This “Portrait of Polly, as Persephone (Having Eaten the Pomegranate)” is the primary work in the series. It functions a central piece, emphasizing the dark and mysterious aspect of the Persephone archetype.
In the original Greek myth, Persephone begins as the maiden of eternal springtime, the youthful and naive “mother’s daughter.” Then she is abducted, taken to the underworld by Hades. There, Persephone wallows, and her mother, Demeter longs after her. Demeter demands her daughter back, and Hades agrees, but slyly offers Persephone a seed of the pomegranate first.
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When Persephone returns to her mother, the first thing Demeter asks is if the girl ate anything in the underworld. Persephone admits she had eaten the seed of the pomegranate. Because of her having ingested this fruit, Persephone is forever bound to the underworld; she will spend half the year in the Underworld with Hades, and half the year in the Upperworld with Demeter. For the Greeks, this accounted for the seasons of fall-winter and of spring-summer. At this point, Persephone becomes known as the “Queen of the Underworld,” and rules with Hades, as his equal.
This transition from the youthful maiden to the mature woman, the transition from upper to lower world, and the broader association with the change of seasons, is all essentially related to the theme of life and death, and therefore belongs to rebirth symbolism. In this myth, the maiden is reborn as the adult woman -- specifically a woman who has encountered psychological depth, the "dark night of the soul," and emerged from it.
The Persephone archetype, when active in a woman is often expressed as the youthful, flowery, mysterious, playful young woman, sometimes with a spiritual inclination. The young woman of this type first strikes one as full of mystery and whimsical spontaneity, but deep within her are existential and mystical longings, only to be resolved through exploration of the unconscious. Her descent to the underworld and the ingesting of the pomegranate can be associated to a connection to this deeper realm of the psyche. The reddened face in my painting represents the intensification of archetypal forces within woman. The effects of encountering the “underworld” are so potent, that they are symbolized the blood-red color of the pomegranate seed. All of these themes are played out wonderfully in the film “The Black Swan,” starring Natalie Portman, which I found inspiring.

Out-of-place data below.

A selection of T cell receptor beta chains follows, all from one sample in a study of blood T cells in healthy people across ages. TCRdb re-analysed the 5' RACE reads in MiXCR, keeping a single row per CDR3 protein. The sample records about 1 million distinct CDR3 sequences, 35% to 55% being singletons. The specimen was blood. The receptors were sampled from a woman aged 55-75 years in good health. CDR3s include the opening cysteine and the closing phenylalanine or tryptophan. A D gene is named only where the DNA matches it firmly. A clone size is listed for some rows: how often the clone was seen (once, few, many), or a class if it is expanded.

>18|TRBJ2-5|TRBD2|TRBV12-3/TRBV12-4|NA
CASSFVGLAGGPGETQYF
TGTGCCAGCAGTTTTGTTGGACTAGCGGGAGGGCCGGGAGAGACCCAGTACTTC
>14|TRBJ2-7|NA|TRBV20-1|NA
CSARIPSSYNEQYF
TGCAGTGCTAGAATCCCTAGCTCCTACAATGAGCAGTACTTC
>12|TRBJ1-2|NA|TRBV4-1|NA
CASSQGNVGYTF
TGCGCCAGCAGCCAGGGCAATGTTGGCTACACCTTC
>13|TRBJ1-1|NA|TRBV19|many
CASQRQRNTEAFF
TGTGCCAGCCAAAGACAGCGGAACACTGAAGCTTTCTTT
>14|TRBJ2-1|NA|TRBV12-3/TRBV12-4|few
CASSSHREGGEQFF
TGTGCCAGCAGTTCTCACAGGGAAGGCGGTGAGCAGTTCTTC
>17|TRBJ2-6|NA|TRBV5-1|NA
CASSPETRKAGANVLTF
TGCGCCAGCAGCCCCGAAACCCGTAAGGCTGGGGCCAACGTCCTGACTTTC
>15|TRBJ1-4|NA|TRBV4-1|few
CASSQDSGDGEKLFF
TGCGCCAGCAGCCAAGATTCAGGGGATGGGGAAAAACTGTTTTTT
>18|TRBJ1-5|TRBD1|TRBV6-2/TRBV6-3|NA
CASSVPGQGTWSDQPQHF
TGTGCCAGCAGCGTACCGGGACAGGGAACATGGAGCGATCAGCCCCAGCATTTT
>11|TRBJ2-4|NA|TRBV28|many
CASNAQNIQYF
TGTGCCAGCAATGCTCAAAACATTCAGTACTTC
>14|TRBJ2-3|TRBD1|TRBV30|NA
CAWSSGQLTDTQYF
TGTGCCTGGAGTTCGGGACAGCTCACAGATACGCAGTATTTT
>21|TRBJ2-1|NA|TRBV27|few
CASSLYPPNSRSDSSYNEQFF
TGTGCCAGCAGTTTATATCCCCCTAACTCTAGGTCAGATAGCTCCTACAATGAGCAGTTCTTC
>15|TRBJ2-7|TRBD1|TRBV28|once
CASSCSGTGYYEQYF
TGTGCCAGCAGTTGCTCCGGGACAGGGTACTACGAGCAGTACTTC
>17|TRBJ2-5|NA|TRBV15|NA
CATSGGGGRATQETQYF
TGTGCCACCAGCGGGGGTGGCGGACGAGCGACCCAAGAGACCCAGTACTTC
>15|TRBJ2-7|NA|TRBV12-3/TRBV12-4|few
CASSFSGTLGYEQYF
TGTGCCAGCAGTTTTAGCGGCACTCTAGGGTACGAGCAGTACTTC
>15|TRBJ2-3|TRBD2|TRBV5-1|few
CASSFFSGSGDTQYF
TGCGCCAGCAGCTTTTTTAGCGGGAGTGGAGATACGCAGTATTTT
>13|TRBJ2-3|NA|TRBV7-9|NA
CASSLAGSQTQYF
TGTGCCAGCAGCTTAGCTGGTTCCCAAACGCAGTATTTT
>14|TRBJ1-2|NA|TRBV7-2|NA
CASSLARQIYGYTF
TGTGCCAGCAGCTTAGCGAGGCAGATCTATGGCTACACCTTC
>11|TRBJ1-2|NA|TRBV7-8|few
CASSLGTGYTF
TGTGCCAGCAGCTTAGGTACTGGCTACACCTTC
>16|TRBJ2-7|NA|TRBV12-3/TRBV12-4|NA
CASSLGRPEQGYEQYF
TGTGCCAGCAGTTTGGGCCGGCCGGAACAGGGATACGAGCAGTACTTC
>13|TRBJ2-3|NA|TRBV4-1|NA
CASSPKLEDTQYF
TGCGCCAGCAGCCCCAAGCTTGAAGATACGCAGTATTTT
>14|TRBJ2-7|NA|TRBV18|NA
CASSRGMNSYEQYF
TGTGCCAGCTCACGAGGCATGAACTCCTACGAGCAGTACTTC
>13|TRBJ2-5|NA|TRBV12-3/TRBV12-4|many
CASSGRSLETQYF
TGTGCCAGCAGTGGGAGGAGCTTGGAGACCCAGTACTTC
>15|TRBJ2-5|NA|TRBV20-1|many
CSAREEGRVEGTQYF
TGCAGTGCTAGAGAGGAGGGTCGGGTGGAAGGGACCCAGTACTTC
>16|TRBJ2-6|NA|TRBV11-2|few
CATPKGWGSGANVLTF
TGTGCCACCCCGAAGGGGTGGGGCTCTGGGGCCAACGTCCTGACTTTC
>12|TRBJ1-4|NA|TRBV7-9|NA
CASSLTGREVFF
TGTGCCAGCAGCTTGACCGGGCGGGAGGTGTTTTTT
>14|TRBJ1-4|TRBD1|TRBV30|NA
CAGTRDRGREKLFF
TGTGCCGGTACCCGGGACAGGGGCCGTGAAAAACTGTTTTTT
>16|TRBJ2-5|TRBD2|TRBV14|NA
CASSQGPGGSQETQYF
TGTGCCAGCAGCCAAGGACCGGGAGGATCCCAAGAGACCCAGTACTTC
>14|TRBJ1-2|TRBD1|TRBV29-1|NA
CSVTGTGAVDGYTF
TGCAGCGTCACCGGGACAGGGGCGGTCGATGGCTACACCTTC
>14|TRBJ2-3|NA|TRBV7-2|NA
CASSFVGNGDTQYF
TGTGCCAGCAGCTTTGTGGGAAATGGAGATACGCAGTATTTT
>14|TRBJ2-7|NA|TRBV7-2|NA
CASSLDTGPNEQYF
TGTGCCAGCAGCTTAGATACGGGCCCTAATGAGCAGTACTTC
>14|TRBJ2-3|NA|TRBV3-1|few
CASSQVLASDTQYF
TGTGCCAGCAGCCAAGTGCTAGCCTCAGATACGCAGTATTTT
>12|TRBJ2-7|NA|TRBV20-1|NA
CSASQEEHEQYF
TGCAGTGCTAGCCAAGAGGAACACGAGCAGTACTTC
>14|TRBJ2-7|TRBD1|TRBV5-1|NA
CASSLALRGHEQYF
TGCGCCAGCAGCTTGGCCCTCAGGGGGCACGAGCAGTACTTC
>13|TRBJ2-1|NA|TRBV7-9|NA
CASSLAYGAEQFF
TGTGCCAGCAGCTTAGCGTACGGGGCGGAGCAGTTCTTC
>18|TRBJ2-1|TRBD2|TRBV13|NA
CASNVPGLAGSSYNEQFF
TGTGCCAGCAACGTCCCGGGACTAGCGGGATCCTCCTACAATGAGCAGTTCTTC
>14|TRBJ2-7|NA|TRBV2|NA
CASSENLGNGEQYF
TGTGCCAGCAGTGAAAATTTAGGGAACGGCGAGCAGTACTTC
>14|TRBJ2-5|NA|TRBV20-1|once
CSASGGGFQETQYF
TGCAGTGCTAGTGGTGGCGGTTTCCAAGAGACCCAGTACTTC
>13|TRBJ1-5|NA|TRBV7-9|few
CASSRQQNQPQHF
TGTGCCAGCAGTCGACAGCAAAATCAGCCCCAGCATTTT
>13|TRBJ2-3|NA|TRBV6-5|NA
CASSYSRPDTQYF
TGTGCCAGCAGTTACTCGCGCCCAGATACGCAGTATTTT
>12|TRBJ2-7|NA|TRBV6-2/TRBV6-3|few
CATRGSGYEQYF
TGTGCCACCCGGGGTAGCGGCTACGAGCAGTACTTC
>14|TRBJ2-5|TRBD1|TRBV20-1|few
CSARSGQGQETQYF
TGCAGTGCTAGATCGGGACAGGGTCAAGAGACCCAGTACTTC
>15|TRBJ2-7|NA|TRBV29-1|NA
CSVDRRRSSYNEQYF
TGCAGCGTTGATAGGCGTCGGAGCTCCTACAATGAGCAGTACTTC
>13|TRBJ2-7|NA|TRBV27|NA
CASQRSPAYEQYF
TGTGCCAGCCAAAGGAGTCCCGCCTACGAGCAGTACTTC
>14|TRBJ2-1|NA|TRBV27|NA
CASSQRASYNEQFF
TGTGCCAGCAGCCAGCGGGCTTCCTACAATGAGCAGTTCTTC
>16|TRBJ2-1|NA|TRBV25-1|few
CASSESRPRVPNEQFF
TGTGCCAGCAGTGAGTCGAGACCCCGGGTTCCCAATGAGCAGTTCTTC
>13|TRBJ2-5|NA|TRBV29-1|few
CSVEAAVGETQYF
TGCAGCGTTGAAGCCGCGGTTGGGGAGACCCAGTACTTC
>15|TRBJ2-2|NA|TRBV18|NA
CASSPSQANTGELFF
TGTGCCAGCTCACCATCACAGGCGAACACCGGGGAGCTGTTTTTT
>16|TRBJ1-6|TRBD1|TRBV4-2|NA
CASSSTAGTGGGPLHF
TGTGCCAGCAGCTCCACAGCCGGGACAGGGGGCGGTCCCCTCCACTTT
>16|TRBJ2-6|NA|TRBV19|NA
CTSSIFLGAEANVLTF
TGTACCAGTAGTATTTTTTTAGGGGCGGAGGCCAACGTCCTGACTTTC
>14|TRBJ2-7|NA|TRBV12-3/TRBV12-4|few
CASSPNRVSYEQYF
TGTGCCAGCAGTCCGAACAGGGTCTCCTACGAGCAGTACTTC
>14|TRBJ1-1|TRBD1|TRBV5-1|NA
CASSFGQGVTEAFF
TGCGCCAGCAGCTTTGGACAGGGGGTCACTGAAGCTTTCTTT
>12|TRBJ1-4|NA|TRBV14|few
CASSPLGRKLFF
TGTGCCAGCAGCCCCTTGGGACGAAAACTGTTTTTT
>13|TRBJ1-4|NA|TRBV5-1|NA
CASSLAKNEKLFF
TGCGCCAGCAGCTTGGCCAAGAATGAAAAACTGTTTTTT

“Goddesses in Everywoman,” a book by Jungian analyst and writer, Jean Shinoda Bolen, explains the mature aspect of the Persephone archetype, when active in a woman’s psyche. Bolen notes that this woman will often use her gifts and connection the “underworld” in her practice as a psychotherapist, or artist. Because she has dealt with the depths of the psyche, oftentimes overcoming depression, and has come through as an integrated person, the “Persephone type” can help others with their process, and express herself very profoundly.
Working on these paintings allows me to meditate on the presence of the Persephone goddess within me — the feminine aspects of my personality. Throughout the process of creating these works, I take time to study the wealth of material on the subject, both in psychology and the arts.
This painting was completed as variation, while the larger portrait was still in process. I completed this work “alla prima,” which means “in one go.” This technique allows for a strong emotional immediacy during the painting process.
In this third large painting in the series, I wished to portray the Persephone archetype in her aspect of the mature feminine, as a regal and sensitive woman, content and peaceful in the “daylight” (springtime atmosphere).
Finally, on the morning of November 6th, the day after completing the “daylight” portrait, I painted this variation “alla prima.”
This painting represents the feminine aspect of my personality — my “soul” (anima) — as joyful, free and vital, with a love for life. The bird and the model are both representations of this exuberant spirit.
It is my feeling that aesthetically, in this painting, I am treading between making an overly “joyful” and “pretty” painting that may become too light, or even kitsch, while still having a mysterious undertone and sophistication in color and paint application.
The bird section reminds me of a tarot card, or a child-like rendition of a William Blake watercolor. The bird composition came to me impulsively, as I glanced at a print-out of a Minoan frieze.
This board, featuring various print-outs reveals part of my process. I reference many images, including images from fashion photography, ancient Minoan friezes, photographs of a model named Polly, my own drawings and preliminary studies, as well as a Native American textile that was exhibited at the Metropolitan Museum recently.